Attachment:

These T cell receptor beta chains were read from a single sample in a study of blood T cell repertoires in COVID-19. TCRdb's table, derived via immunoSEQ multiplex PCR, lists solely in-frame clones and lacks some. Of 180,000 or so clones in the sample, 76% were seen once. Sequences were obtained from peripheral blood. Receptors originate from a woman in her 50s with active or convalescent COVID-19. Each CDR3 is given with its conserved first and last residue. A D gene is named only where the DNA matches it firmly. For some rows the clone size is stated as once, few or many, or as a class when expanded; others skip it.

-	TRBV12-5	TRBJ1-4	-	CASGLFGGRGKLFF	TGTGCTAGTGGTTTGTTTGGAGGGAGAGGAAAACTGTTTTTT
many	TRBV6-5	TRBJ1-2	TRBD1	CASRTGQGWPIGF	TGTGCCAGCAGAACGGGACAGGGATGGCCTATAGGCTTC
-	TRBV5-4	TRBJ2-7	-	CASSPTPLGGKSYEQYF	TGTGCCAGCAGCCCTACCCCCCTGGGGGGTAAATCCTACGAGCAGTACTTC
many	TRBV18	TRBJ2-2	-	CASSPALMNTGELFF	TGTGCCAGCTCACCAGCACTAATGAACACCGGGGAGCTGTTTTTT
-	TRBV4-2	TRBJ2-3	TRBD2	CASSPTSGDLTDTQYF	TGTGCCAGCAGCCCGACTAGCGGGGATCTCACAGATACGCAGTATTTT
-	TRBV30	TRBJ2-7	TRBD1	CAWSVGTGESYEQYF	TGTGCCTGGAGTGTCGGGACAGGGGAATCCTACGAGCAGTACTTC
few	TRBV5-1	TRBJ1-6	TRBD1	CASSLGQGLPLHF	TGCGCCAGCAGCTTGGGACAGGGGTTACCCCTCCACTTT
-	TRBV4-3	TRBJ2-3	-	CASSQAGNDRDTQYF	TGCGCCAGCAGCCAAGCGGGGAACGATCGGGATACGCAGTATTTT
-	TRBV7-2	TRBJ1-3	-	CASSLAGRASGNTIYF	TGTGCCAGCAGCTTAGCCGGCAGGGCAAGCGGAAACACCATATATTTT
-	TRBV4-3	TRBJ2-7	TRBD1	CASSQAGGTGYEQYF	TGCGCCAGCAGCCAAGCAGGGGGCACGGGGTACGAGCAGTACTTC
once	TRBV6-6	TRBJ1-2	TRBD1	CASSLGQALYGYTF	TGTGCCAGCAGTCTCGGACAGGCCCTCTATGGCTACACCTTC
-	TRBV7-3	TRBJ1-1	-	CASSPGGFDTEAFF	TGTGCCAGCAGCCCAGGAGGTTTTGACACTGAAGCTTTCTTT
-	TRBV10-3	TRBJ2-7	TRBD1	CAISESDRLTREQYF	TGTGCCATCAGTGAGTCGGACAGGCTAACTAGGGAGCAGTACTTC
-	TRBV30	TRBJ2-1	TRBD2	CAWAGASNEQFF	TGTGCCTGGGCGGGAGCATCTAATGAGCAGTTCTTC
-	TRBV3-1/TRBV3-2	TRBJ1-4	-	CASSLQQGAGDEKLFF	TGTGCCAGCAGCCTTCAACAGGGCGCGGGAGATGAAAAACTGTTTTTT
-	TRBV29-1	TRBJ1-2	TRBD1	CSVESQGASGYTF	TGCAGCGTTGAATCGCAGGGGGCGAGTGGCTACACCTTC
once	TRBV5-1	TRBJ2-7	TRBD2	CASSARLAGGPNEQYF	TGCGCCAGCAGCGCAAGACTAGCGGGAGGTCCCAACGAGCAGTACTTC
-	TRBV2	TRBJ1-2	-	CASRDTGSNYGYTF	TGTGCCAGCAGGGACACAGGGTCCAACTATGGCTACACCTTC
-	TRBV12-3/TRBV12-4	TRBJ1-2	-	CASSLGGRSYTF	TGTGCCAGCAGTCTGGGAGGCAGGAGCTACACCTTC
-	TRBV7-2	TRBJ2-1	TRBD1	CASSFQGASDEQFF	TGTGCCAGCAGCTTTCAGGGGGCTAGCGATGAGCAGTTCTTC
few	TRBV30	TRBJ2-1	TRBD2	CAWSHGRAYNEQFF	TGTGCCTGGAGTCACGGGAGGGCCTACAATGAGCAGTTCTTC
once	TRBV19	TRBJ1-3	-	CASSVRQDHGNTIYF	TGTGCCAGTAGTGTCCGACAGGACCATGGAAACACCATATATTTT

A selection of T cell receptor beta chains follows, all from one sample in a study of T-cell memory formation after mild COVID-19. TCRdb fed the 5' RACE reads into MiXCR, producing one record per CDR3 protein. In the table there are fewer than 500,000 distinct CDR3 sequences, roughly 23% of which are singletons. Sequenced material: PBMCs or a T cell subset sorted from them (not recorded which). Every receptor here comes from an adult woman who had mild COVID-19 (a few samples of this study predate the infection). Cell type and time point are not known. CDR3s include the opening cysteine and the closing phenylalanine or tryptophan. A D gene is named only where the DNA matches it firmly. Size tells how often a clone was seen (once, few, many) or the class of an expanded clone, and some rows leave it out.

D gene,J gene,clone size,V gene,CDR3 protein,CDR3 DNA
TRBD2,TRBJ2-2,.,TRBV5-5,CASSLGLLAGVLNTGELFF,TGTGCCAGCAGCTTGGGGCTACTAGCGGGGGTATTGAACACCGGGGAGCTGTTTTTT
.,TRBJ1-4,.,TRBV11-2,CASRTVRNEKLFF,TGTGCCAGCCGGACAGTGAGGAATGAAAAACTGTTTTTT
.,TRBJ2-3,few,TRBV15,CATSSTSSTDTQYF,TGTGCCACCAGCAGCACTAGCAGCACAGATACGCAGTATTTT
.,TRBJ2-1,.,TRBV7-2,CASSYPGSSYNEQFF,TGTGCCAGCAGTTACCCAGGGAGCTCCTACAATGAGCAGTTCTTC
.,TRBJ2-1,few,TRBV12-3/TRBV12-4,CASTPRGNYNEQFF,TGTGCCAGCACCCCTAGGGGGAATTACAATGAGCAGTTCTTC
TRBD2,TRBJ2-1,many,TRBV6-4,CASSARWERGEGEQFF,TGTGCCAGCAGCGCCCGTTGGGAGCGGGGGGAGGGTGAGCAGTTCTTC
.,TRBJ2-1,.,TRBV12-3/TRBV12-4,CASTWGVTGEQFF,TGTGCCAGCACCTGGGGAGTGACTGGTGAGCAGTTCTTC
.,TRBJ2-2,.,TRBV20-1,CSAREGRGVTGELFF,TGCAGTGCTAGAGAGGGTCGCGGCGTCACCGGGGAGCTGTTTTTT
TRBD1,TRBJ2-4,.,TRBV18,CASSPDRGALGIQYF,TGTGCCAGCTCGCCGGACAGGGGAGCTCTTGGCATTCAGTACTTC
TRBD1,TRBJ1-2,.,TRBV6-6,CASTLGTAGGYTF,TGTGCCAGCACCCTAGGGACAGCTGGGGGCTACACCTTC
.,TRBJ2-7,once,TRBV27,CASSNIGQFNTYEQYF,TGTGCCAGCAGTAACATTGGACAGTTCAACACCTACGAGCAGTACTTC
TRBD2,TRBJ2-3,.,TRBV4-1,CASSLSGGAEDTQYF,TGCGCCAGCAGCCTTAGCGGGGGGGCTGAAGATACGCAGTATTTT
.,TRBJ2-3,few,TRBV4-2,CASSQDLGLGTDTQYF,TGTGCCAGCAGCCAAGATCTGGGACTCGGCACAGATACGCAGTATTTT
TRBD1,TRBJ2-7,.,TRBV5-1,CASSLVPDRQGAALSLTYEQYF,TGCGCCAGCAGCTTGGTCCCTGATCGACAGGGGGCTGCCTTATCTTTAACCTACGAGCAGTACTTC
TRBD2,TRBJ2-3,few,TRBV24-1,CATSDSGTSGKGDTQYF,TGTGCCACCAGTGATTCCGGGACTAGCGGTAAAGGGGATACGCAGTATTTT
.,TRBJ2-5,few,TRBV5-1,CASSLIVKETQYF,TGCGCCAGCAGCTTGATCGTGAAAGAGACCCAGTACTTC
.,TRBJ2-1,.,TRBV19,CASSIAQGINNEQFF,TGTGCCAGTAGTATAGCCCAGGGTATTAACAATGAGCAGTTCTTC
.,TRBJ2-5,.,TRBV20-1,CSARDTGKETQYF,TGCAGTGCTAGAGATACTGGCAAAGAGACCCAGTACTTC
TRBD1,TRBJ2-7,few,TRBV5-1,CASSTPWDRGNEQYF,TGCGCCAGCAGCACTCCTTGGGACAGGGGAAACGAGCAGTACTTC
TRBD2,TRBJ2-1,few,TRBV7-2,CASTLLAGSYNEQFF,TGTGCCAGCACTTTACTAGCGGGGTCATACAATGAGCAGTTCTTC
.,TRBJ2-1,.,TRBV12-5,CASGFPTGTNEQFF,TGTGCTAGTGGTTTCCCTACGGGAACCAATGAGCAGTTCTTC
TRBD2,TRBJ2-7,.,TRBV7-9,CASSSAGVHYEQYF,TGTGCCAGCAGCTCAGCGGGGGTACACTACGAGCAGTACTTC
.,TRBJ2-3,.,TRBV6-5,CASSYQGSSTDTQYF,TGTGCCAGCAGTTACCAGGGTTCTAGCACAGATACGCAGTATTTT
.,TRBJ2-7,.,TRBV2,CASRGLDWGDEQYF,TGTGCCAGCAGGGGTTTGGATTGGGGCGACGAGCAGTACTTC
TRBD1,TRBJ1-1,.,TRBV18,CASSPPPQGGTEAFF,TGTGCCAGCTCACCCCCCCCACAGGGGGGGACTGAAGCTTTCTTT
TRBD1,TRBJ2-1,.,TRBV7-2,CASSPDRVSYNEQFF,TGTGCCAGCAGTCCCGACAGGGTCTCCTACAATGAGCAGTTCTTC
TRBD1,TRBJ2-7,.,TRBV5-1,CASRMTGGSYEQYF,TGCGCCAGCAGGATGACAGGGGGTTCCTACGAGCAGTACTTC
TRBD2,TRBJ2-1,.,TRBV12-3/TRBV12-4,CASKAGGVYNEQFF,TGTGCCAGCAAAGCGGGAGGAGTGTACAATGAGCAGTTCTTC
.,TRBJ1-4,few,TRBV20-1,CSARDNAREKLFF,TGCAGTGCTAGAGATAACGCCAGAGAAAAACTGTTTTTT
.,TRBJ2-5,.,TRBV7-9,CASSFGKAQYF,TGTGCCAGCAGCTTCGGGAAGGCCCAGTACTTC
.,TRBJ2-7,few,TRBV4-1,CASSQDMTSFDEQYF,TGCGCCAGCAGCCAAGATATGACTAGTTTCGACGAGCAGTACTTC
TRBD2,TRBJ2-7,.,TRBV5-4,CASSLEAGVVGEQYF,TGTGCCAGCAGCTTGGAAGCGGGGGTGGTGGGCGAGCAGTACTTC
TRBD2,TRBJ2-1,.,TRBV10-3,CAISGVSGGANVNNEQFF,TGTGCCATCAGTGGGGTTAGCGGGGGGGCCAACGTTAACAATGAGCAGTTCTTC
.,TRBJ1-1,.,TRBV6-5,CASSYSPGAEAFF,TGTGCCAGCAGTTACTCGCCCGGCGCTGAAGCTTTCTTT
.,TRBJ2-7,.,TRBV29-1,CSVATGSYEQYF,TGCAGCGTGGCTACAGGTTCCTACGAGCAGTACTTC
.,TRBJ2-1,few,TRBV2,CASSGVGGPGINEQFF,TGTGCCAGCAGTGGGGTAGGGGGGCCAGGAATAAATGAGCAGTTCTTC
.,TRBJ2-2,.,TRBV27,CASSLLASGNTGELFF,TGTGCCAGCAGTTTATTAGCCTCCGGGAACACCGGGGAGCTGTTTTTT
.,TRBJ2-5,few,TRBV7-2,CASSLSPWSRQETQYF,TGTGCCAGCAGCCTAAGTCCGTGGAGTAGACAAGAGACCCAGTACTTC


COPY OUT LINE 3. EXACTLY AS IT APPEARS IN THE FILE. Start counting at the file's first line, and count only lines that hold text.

many	TRBV6-5	TRBJ1-2	TRBD1	CASRTGQGWPIGF	TGTGCCAGCAGAACGGGACAGGGATGGCCTATAGGCTTC